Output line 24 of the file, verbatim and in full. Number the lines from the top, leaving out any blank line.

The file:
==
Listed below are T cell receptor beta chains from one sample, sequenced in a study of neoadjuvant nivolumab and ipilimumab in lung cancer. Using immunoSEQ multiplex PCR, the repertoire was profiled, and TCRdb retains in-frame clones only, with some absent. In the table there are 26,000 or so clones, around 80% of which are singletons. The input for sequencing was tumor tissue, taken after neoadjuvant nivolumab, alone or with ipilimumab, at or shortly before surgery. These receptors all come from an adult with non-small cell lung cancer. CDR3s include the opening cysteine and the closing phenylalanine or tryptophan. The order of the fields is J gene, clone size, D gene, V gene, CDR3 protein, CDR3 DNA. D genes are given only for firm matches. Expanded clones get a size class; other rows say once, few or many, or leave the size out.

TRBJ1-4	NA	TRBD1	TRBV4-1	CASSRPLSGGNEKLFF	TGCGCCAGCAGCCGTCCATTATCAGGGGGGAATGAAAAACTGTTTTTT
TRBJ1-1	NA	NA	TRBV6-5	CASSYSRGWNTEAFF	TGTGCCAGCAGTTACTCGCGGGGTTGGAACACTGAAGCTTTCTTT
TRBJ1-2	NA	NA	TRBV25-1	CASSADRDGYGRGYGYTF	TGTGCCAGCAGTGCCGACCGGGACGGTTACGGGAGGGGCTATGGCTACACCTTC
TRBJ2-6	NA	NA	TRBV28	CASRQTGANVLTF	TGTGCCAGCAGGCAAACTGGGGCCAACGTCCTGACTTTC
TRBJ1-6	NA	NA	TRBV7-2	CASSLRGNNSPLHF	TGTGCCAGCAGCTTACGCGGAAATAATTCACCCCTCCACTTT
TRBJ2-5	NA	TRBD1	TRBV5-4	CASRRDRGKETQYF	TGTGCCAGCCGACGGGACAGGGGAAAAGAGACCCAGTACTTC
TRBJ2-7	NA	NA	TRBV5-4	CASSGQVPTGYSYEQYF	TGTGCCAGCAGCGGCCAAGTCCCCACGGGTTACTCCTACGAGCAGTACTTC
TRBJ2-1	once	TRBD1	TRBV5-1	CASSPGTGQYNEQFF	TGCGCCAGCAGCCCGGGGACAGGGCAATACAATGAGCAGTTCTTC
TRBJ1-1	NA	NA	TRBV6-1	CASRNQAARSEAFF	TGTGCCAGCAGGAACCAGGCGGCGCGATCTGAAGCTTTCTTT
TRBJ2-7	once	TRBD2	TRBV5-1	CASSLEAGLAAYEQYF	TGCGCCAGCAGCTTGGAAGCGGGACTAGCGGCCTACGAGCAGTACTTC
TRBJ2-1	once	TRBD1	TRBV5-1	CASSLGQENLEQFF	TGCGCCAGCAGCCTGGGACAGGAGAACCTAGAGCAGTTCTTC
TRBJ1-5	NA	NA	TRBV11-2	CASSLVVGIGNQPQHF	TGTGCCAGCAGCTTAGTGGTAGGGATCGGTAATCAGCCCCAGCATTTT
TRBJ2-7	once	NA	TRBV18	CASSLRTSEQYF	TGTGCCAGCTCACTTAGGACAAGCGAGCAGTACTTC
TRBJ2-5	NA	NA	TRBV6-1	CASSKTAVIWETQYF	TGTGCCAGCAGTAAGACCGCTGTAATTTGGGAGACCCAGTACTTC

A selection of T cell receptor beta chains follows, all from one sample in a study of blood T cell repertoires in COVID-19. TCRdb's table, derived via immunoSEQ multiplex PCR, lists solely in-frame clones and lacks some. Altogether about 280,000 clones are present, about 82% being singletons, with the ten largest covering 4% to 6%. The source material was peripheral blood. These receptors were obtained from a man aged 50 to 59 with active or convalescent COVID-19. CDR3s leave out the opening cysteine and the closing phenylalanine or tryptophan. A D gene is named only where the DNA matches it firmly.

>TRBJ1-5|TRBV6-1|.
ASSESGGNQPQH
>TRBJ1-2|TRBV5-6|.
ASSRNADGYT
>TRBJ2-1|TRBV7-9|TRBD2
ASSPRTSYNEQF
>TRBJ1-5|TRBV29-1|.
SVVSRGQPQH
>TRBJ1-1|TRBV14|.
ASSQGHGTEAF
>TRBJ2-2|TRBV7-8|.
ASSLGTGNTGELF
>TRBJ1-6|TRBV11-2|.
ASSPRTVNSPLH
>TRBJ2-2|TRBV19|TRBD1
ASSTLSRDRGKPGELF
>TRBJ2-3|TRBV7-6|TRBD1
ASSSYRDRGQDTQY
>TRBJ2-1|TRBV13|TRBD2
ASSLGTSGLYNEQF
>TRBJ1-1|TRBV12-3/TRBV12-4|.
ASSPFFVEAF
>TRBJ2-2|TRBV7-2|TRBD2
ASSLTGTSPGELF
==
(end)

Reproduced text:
SVVSRGQPQH